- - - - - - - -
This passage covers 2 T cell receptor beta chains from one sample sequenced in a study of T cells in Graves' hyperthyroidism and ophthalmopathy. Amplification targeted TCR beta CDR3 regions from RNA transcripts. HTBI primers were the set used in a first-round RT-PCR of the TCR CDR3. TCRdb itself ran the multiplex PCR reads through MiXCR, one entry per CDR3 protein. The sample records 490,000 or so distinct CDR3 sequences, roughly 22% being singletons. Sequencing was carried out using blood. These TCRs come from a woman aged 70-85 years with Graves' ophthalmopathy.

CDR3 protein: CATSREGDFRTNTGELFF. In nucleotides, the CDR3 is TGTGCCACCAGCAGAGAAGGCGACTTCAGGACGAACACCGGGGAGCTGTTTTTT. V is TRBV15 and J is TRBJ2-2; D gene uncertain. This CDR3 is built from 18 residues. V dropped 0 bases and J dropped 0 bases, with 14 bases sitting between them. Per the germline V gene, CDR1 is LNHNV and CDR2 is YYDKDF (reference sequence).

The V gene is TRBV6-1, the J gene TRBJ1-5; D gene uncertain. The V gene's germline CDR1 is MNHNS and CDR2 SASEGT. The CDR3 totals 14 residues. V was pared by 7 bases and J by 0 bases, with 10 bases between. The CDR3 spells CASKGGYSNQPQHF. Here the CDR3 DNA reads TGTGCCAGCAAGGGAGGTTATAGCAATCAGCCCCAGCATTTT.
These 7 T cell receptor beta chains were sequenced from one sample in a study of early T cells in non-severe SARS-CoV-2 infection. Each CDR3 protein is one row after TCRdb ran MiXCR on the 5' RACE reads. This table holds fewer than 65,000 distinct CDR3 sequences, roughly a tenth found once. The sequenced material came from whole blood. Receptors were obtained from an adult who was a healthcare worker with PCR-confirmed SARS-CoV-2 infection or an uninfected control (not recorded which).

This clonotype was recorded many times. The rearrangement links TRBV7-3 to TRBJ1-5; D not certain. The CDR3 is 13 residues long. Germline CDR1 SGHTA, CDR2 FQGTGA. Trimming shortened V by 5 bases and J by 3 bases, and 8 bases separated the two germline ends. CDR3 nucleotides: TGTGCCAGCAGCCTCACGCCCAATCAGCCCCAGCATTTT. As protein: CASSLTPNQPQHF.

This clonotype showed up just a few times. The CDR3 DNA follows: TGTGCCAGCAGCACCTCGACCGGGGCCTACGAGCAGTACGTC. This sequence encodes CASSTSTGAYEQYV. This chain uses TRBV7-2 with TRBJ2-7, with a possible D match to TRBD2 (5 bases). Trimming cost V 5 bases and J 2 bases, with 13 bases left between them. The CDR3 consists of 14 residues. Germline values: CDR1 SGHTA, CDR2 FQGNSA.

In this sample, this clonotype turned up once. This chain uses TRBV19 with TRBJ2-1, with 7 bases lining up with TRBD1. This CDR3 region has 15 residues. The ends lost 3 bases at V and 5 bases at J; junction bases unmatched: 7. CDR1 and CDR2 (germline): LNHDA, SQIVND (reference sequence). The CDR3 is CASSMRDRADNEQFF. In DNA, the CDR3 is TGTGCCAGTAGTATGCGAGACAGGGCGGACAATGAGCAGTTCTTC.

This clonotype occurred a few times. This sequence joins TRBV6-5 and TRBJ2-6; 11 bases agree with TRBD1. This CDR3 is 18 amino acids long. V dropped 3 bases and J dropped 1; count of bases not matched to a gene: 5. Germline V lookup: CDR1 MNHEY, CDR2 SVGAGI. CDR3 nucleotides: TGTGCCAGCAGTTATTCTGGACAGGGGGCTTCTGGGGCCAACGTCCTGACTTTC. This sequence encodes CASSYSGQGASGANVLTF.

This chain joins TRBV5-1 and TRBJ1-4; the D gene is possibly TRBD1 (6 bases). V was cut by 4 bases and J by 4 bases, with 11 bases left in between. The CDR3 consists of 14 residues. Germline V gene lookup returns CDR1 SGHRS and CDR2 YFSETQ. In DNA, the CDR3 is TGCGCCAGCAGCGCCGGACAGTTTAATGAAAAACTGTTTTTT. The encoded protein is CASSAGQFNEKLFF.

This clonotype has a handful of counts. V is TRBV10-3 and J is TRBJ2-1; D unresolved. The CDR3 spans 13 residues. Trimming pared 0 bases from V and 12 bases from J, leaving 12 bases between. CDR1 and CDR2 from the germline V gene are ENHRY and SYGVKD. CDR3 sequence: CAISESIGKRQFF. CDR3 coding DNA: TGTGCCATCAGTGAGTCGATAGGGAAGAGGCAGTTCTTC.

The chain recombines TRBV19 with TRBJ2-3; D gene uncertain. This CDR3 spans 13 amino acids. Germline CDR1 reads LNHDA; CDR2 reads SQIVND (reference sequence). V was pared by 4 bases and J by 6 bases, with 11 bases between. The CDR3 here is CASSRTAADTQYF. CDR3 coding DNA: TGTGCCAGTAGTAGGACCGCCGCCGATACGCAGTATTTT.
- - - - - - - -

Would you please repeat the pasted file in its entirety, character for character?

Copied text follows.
This passage covers 2 T cell receptor beta chains from one sample sequenced in a study of T cells in Graves' hyperthyroidism and ophthalmopathy. Amplification targeted TCR beta CDR3 regions from RNA transcripts. HTBI primers were the set used in a first-round RT-PCR of the TCR CDR3. TCRdb itself ran the multiplex PCR reads through MiXCR, one entry per CDR3 protein. The sample records 490,000 or so distinct CDR3 sequences, roughly 22% being singletons. Sequencing was carried out using blood. These TCRs come from a woman aged 70-85 years with Graves' ophthalmopathy.

CDR3 protein: CATSREGDFRTNTGELFF. In nucleotides, the CDR3 is TGTGCCACCAGCAGAGAAGGCGACTTCAGGACGAACACCGGGGAGCTGTTTTTT. V is TRBV15 and J is TRBJ2-2; D gene uncertain. This CDR3 is built from 18 residues. V dropped 0 bases and J dropped 0 bases, with 14 bases sitting between them. Per the germline V gene, CDR1 is LNHNV and CDR2 is YYDKDF (reference sequence).

The V gene is TRBV6-1, the J gene TRBJ1-5; D gene uncertain. The V gene's germline CDR1 is MNHNS and CDR2 SASEGT. The CDR3 totals 14 residues. V was pared by 7 bases and J by 0 bases, with 10 bases between. The CDR3 spells CASKGGYSNQPQHF. Here the CDR3 DNA reads TGTGCCAGCAAGGGAGGTTATAGCAATCAGCCCCAGCATTTT.
These 7 T cell receptor beta chains were sequenced from one sample in a study of early T cells in non-severe SARS-CoV-2 infection. Each CDR3 protein is one row after TCRdb ran MiXCR on the 5' RACE reads. This table holds fewer than 65,000 distinct CDR3 sequences, roughly a tenth found once. The sequenced material came from whole blood. Receptors were obtained from an adult who was a healthcare worker with PCR-confirmed SARS-CoV-2 infection or an uninfected control (not recorded which).

This clonotype was recorded many times. The rearrangement links TRBV7-3 to TRBJ1-5; D not certain. The CDR3 is 13 residues long. Germline CDR1 SGHTA, CDR2 FQGTGA. Trimming shortened V by 5 bases and J by 3 bases, and 8 bases separated the two germline ends. CDR3 nucleotides: TGTGCCAGCAGCCTCACGCCCAATCAGCCCCAGCATTTT. As protein: CASSLTPNQPQHF.

This clonotype showed up just a few times. The CDR3 DNA follows: TGTGCCAGCAGCACCTCGACCGGGGCCTACGAGCAGTACGTC. This sequence encodes CASSTSTGAYEQYV. This chain uses TRBV7-2 with TRBJ2-7, with a possible D match to TRBD2 (5 bases). Trimming cost V 5 bases and J 2 bases, with 13 bases left between them. The CDR3 consists of 14 residues. Germline values: CDR1 SGHTA, CDR2 FQGNSA.

In this sample, this clonotype turned up once. This chain uses TRBV19 with TRBJ2-1, with 7 bases lining up with TRBD1. This CDR3 region has 15 residues. The ends lost 3 bases at V and 5 bases at J; junction bases unmatched: 7. CDR1 and CDR2 (germline): LNHDA, SQIVND (reference sequence). The CDR3 is CASSMRDRADNEQFF. In DNA, the CDR3 is TGTGCCAGTAGTATGCGAGACAGGGCGGACAATGAGCAGTTCTTC.

This clonotype occurred a few times. This sequence joins TRBV6-5 and TRBJ2-6; 11 bases agree with TRBD1. This CDR3 is 18 amino acids long. V dropped 3 bases and J dropped 1; count of bases not matched to a gene: 5. Germline V lookup: CDR1 MNHEY, CDR2 SVGAGI. CDR3 nucleotides: TGTGCCAGCAGTTATTCTGGACAGGGGGCTTCTGGGGCCAACGTCCTGACTTTC. This sequence encodes CASSYSGQGASGANVLTF.

This chain joins TRBV5-1 and TRBJ1-4; the D gene is possibly TRBD1 (6 bases). V was cut by 4 bases and J by 4 bases, with 11 bases left in between. The CDR3 consists of 14 residues. Germline V gene lookup returns CDR1 SGHRS and CDR2 YFSETQ. In DNA, the CDR3 is TGCGCCAGCAGCGCCGGACAGTTTAATGAAAAACTGTTTTTT. The encoded protein is CASSAGQFNEKLFF.

This clonotype has a handful of counts. V is TRBV10-3 and J is TRBJ2-1; D unresolved. The CDR3 spans 13 residues. Trimming pared 0 bases from V and 12 bases from J, leaving 12 bases between. CDR1 and CDR2 from the germline V gene are ENHRY and SYGVKD. CDR3 sequence: CAISESIGKRQFF. CDR3 coding DNA: TGTGCCATCAGTGAGTCGATAGGGAAGAGGCAGTTCTTC.

The chain recombines TRBV19 with TRBJ2-3; D gene uncertain. This CDR3 spans 13 amino acids. Germline CDR1 reads LNHDA; CDR2 reads SQIVND (reference sequence). V was pared by 4 bases and J by 6 bases, with 11 bases between. The CDR3 here is CASSRTAADTQYF. CDR3 coding DNA: TGTGCCAGTAGTAGGACCGCCGCCGATACGCAGTATTTT.